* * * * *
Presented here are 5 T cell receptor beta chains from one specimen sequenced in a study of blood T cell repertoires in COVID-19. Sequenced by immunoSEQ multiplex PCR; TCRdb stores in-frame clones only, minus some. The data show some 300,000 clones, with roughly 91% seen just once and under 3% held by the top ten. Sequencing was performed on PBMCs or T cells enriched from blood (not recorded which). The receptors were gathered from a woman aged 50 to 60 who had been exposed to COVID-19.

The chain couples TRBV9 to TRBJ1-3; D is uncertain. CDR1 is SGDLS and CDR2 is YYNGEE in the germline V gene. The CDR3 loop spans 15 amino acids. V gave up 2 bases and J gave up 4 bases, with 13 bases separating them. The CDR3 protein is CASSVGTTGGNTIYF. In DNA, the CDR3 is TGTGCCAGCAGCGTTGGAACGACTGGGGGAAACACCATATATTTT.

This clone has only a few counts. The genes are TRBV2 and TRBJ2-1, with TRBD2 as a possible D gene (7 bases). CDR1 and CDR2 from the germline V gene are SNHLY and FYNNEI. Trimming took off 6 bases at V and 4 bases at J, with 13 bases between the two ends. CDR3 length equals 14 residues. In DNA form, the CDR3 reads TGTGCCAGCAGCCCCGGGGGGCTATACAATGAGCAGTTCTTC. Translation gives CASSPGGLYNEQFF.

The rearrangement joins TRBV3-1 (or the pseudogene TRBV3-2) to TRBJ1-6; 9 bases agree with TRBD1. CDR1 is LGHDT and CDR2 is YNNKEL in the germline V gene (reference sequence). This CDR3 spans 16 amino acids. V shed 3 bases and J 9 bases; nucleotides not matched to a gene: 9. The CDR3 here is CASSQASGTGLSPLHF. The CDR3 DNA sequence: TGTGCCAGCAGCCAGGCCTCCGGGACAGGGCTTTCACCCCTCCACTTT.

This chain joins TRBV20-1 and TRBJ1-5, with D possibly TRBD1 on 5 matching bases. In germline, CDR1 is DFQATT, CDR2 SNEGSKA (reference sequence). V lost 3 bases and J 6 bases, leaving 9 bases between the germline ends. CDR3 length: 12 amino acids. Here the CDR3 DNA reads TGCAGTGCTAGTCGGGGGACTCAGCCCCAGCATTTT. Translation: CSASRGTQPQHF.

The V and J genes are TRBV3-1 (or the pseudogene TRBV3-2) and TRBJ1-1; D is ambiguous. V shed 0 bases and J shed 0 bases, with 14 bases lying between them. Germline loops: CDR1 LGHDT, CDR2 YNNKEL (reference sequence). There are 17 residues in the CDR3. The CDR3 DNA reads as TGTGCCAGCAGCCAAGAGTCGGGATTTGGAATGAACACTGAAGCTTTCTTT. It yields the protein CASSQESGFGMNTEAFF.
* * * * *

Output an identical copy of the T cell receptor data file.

Presented here are 5 T cell receptor beta chains from one specimen sequenced in a study of blood T cell repertoires in COVID-19. Sequenced by immunoSEQ multiplex PCR; TCRdb stores in-frame clones only, minus some. The data show some 300,000 clones, with roughly 91% seen just once and under 3% held by the top ten. Sequencing was performed on PBMCs or T cells enriched from blood (not recorded which). The receptors were gathered from a woman aged 50 to 60 who had been exposed to COVID-19.

The chain couples TRBV9 to TRBJ1-3; D is uncertain. CDR1 is SGDLS and CDR2 is YYNGEE in the germline V gene. The CDR3 loop spans 15 amino acids. V gave up 2 bases and J gave up 4 bases, with 13 bases separating them. The CDR3 protein is CASSVGTTGGNTIYF. In DNA, the CDR3 is TGTGCCAGCAGCGTTGGAACGACTGGGGGAAACACCATATATTTT.

This clone has only a few counts. The genes are TRBV2 and TRBJ2-1, with TRBD2 as a possible D gene (7 bases). CDR1 and CDR2 from the germline V gene are SNHLY and FYNNEI. Trimming took off 6 bases at V and 4 bases at J, with 13 bases between the two ends. CDR3 length equals 14 residues. In DNA form, the CDR3 reads TGTGCCAGCAGCCCCGGGGGGCTATACAATGAGCAGTTCTTC. Translation gives CASSPGGLYNEQFF.

The rearrangement joins TRBV3-1 (or the pseudogene TRBV3-2) to TRBJ1-6; 9 bases agree with TRBD1. CDR1 is LGHDT and CDR2 is YNNKEL in the germline V gene (reference sequence). This CDR3 spans 16 amino acids. V shed 3 bases and J 9 bases; nucleotides not matched to a gene: 9. The CDR3 here is CASSQASGTGLSPLHF. The CDR3 DNA sequence: TGTGCCAGCAGCCAGGCCTCCGGGACAGGGCTTTCACCCCTCCACTTT.

This chain joins TRBV20-1 and TRBJ1-5, with D possibly TRBD1 on 5 matching bases. In germline, CDR1 is DFQATT, CDR2 SNEGSKA (reference sequence). V lost 3 bases and J 6 bases, leaving 9 bases between the germline ends. CDR3 length: 12 amino acids. Here the CDR3 DNA reads TGCAGTGCTAGTCGGGGGACTCAGCCCCAGCATTTT. Translation: CSASRGTQPQHF.

The V and J genes are TRBV3-1 (or the pseudogene TRBV3-2) and TRBJ1-1; D is ambiguous. V shed 0 bases and J shed 0 bases, with 14 bases lying between them. Germline loops: CDR1 LGHDT, CDR2 YNNKEL (reference sequence). There are 17 residues in the CDR3. The CDR3 DNA reads as TGTGCCAGCAGCCAAGAGTCGGGATTTGGAATGAACACTGAAGCTTTCTTT. It yields the protein CASSQESGFGMNTEAFF.